Only a brief Interesting Medical Fact of the Week this time - and indeed it's only tenuously medical. Did you know that MRI scanners use helium to run? So does the Large Hadron Collider. Liquid helium is used to cool the super-conducting magnets sitting inside these machines and working hard at being magnetic.
Now I'm the first to acknowledge that's not a particularly interesting fact. But it leads on to the actual interesting fact, which is that the world is running out of helium; the US Government decided to sell off its federal helium reserve in the 1990s, which lead to extremely low helium prices. And that could have concerning consequences for medical imaging in the future. This would not be good; MRI scans are great because they don't use ionizing radiation, and they give good images of soft tissues compared with CT scans.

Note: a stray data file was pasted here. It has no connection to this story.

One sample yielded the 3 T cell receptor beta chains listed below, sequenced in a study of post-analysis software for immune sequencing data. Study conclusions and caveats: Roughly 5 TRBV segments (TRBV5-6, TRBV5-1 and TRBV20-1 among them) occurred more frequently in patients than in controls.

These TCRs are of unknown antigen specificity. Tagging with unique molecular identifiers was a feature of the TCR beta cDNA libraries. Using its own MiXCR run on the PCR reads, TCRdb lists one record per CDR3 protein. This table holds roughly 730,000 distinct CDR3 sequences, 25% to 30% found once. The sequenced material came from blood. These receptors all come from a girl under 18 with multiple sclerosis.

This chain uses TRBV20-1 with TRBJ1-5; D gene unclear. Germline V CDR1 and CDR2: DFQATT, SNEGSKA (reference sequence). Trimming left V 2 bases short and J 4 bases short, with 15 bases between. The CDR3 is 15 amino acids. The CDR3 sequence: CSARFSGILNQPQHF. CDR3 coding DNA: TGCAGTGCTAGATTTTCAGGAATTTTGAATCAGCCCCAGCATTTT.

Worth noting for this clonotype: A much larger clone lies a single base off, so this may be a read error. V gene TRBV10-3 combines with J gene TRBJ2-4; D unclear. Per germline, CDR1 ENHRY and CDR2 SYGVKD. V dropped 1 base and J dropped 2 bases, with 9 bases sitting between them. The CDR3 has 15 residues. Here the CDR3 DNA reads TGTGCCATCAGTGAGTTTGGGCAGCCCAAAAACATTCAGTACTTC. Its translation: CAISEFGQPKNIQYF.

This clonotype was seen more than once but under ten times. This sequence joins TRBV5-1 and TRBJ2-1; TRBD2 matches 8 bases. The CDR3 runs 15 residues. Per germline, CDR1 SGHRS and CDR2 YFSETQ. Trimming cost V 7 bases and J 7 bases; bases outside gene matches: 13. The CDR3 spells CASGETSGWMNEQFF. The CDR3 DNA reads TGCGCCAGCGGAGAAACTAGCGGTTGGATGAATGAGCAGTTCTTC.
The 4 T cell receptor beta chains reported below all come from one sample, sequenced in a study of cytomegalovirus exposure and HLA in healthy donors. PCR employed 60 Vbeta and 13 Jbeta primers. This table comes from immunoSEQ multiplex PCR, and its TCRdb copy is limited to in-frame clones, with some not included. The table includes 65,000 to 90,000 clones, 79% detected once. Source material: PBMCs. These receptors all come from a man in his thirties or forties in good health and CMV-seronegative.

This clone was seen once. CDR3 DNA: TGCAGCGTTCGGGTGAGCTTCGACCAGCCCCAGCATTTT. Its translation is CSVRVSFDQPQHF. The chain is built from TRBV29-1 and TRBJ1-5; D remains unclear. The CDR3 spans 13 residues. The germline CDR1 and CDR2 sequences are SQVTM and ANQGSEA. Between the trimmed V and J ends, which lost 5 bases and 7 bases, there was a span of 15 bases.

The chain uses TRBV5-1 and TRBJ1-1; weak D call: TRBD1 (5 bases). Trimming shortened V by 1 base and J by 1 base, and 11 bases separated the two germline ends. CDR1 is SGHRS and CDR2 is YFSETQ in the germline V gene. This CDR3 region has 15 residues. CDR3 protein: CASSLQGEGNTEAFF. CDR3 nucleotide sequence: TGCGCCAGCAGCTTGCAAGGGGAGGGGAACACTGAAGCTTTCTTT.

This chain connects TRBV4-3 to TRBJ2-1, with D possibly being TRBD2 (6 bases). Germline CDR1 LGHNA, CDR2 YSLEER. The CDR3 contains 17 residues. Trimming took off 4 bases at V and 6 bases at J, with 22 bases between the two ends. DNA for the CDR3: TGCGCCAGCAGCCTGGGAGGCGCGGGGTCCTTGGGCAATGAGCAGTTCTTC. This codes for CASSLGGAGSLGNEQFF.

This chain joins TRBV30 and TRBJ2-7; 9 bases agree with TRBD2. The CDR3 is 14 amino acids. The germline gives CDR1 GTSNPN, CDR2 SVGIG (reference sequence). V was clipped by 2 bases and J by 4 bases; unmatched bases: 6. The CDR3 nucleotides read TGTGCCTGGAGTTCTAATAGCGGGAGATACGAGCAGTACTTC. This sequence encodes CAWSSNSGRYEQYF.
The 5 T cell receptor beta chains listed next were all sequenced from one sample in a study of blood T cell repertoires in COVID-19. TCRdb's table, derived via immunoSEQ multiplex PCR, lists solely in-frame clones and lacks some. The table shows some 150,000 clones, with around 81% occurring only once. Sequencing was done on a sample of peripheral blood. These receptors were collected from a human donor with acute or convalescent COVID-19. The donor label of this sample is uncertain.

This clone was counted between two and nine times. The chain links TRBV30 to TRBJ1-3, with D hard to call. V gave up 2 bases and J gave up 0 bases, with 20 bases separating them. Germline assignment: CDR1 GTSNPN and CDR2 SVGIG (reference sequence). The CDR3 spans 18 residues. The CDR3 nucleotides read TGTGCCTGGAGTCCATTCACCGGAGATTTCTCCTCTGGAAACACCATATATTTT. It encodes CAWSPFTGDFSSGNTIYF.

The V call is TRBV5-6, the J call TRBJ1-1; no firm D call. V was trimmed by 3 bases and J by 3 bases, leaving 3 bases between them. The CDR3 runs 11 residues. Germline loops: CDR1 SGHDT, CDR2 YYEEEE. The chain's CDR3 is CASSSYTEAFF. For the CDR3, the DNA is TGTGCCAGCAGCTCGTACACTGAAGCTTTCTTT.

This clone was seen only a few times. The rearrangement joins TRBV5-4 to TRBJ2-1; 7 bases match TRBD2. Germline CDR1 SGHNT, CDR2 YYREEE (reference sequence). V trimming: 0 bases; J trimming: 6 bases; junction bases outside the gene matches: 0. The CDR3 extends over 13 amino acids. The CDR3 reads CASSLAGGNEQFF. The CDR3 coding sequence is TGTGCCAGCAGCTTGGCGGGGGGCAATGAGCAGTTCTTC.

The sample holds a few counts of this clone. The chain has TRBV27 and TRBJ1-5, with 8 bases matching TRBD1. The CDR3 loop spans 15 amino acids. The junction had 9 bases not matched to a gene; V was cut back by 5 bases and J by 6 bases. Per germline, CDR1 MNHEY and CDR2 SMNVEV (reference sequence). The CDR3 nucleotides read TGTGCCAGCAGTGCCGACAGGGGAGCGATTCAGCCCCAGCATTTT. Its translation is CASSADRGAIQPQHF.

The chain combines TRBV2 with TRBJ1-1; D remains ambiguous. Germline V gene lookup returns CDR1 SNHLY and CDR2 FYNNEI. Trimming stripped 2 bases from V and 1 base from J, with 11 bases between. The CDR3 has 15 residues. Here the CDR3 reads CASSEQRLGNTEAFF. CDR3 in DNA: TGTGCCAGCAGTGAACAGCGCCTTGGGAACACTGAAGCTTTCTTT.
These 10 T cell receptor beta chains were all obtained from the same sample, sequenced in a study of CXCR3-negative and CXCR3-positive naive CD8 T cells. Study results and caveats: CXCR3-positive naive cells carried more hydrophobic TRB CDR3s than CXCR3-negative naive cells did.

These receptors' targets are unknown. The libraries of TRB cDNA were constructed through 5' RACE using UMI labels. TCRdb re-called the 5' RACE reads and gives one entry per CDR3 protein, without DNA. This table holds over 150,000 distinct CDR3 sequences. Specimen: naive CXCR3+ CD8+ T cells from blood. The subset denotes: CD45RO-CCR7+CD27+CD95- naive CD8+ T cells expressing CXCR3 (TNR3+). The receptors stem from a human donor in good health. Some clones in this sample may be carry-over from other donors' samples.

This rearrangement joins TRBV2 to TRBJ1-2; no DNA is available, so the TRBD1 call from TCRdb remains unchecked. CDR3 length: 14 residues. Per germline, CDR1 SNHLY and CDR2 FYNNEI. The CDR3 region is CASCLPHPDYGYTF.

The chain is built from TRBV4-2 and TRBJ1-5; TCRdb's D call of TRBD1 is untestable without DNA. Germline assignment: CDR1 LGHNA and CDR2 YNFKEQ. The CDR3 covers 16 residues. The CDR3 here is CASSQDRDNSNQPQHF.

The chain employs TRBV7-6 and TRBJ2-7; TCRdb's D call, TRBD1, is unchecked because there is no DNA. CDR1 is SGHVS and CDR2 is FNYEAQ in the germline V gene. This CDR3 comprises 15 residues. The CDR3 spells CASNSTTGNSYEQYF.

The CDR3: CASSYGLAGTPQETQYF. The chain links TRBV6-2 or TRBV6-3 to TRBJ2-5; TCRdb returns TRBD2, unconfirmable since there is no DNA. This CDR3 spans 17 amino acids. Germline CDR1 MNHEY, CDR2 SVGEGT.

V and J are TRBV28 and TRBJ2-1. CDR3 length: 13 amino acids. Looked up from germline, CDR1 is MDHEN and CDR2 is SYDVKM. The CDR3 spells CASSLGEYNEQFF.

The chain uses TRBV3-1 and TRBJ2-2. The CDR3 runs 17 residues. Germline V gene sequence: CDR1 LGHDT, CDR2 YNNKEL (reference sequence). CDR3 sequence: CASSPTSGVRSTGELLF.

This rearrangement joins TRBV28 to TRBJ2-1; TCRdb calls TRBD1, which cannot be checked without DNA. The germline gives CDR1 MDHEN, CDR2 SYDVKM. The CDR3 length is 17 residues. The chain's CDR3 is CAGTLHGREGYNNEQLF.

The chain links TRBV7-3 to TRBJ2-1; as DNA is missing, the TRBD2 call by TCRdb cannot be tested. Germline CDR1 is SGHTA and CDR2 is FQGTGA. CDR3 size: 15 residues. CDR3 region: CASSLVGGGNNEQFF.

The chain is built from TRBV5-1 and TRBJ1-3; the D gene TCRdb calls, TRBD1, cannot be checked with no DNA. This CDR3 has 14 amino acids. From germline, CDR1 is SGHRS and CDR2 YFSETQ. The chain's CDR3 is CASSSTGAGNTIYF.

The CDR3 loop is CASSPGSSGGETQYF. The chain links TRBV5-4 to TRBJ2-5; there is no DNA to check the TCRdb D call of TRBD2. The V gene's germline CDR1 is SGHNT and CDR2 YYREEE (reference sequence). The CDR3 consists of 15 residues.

And as a bonus fact; MRI scanning rooms are usually equipped with oxygen monitors in case of unintentional shutdown, in which the liquid helium inside the scanner would boil. If it's not able to escape through a vent, the helium gas could escape into the scanning room and suffocate everyone. Whoop whoop!